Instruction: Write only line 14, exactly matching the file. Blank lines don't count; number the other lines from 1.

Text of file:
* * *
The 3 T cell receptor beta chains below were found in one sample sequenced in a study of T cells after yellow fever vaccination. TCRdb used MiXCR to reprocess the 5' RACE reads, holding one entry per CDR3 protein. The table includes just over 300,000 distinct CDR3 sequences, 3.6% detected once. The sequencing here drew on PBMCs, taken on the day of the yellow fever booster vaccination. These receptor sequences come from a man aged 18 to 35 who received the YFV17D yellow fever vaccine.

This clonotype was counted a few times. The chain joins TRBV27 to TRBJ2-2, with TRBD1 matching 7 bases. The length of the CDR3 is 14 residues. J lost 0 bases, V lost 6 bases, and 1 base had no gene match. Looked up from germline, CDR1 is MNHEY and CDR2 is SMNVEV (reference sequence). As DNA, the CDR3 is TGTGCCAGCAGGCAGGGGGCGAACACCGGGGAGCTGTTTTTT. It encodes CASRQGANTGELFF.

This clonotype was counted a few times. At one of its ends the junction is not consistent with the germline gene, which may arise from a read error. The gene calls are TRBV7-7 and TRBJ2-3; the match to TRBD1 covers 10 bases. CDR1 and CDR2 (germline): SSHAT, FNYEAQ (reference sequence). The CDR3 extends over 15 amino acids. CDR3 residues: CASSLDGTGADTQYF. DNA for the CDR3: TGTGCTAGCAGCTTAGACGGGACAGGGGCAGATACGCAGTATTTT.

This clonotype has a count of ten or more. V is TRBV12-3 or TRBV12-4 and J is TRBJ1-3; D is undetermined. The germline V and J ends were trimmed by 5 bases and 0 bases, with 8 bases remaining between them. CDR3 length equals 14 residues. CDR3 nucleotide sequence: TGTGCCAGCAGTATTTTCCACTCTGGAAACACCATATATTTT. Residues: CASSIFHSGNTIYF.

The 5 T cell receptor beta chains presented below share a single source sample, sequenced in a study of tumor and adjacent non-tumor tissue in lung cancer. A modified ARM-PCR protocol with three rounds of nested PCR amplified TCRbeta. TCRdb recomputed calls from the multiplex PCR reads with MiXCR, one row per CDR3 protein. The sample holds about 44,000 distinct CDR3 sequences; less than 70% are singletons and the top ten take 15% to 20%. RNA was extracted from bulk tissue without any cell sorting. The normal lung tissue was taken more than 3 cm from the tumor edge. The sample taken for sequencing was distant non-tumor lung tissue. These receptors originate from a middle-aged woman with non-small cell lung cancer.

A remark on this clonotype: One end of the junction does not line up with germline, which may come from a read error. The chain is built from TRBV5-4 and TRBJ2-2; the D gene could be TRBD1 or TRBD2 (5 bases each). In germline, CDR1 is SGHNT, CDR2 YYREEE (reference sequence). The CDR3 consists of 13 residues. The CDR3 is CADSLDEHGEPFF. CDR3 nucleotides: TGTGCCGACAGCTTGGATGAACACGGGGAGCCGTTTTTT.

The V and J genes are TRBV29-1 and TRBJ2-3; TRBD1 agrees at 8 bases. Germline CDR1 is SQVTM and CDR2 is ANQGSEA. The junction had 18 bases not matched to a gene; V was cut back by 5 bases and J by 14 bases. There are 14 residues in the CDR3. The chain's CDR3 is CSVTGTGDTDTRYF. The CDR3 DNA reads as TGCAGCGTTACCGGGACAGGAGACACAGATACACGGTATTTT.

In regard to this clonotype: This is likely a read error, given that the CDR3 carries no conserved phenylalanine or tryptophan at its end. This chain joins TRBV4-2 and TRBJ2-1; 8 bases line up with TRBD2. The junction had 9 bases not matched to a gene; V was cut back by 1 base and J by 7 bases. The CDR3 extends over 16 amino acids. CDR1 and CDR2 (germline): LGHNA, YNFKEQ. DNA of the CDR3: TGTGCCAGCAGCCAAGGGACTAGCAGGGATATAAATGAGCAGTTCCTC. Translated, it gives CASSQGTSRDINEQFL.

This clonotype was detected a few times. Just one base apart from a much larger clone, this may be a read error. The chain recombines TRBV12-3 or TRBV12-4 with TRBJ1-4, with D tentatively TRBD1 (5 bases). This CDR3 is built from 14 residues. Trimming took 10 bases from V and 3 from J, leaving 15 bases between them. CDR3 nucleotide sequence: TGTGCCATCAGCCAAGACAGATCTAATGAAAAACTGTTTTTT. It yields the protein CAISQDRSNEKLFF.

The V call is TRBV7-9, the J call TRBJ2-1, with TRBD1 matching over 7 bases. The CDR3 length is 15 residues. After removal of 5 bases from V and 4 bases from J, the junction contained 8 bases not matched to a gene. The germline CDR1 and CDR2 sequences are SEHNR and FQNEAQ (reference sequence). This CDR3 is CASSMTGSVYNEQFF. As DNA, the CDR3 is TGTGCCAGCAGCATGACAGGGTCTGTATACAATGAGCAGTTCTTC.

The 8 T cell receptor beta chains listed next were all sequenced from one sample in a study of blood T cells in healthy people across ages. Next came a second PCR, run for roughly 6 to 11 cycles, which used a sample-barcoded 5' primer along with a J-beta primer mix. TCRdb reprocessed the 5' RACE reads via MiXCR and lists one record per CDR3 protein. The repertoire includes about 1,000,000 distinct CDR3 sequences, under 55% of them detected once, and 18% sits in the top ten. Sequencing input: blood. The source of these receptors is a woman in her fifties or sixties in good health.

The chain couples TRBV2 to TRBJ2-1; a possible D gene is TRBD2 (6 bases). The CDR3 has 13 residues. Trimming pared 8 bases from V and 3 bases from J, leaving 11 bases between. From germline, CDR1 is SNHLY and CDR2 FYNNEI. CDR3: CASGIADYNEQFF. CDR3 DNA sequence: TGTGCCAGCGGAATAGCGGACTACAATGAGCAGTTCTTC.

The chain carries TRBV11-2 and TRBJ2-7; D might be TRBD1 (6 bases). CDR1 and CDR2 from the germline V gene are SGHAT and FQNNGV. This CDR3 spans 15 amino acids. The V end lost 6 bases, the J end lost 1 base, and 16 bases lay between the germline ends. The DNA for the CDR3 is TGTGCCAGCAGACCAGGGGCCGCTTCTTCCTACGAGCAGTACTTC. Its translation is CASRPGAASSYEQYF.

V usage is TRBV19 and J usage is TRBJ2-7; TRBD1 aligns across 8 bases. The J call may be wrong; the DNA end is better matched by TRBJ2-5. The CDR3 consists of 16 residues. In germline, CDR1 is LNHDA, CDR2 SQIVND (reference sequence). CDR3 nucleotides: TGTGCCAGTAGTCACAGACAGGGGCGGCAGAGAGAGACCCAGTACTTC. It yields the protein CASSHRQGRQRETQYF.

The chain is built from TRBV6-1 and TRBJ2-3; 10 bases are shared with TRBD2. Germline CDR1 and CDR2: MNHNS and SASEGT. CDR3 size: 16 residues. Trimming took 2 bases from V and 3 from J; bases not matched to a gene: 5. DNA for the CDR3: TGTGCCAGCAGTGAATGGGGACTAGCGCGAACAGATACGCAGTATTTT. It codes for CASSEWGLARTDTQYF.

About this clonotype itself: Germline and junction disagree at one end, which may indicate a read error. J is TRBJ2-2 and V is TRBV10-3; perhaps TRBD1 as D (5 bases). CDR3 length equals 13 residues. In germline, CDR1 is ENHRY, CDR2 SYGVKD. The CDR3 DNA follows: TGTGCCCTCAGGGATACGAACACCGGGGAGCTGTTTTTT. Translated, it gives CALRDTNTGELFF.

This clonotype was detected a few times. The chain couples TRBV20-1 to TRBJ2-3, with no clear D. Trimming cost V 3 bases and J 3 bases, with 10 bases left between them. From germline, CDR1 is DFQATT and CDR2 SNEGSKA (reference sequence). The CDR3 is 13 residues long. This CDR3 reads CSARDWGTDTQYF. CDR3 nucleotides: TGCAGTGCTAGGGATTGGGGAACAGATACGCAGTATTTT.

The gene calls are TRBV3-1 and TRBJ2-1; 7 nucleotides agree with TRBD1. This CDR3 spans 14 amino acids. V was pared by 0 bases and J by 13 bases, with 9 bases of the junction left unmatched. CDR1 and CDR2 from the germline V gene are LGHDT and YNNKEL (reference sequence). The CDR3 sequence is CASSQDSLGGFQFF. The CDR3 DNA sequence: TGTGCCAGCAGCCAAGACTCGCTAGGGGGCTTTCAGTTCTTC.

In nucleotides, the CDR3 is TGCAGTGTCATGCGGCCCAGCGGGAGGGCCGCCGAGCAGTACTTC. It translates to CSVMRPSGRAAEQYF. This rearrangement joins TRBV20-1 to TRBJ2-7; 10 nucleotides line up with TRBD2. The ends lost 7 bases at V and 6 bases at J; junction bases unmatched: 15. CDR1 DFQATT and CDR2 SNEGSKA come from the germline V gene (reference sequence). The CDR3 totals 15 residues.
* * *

V usage is TRBV19 and J usage is TRBJ2-7; TRBD1 aligns across 8 bases. The J call may be wrong; the DNA end is better matched by TRBJ2-5. The CDR3 consists of 16 residues. In germline, CDR1 is LNHDA, CDR2 SQIVND (reference sequence). CDR3 nucleotides: TGTGCCAGTAGTCACAGACAGGGGCGGCAGAGAGAGACCCAGTACTTC. It yields the protein CASSHRQGRQRETQYF.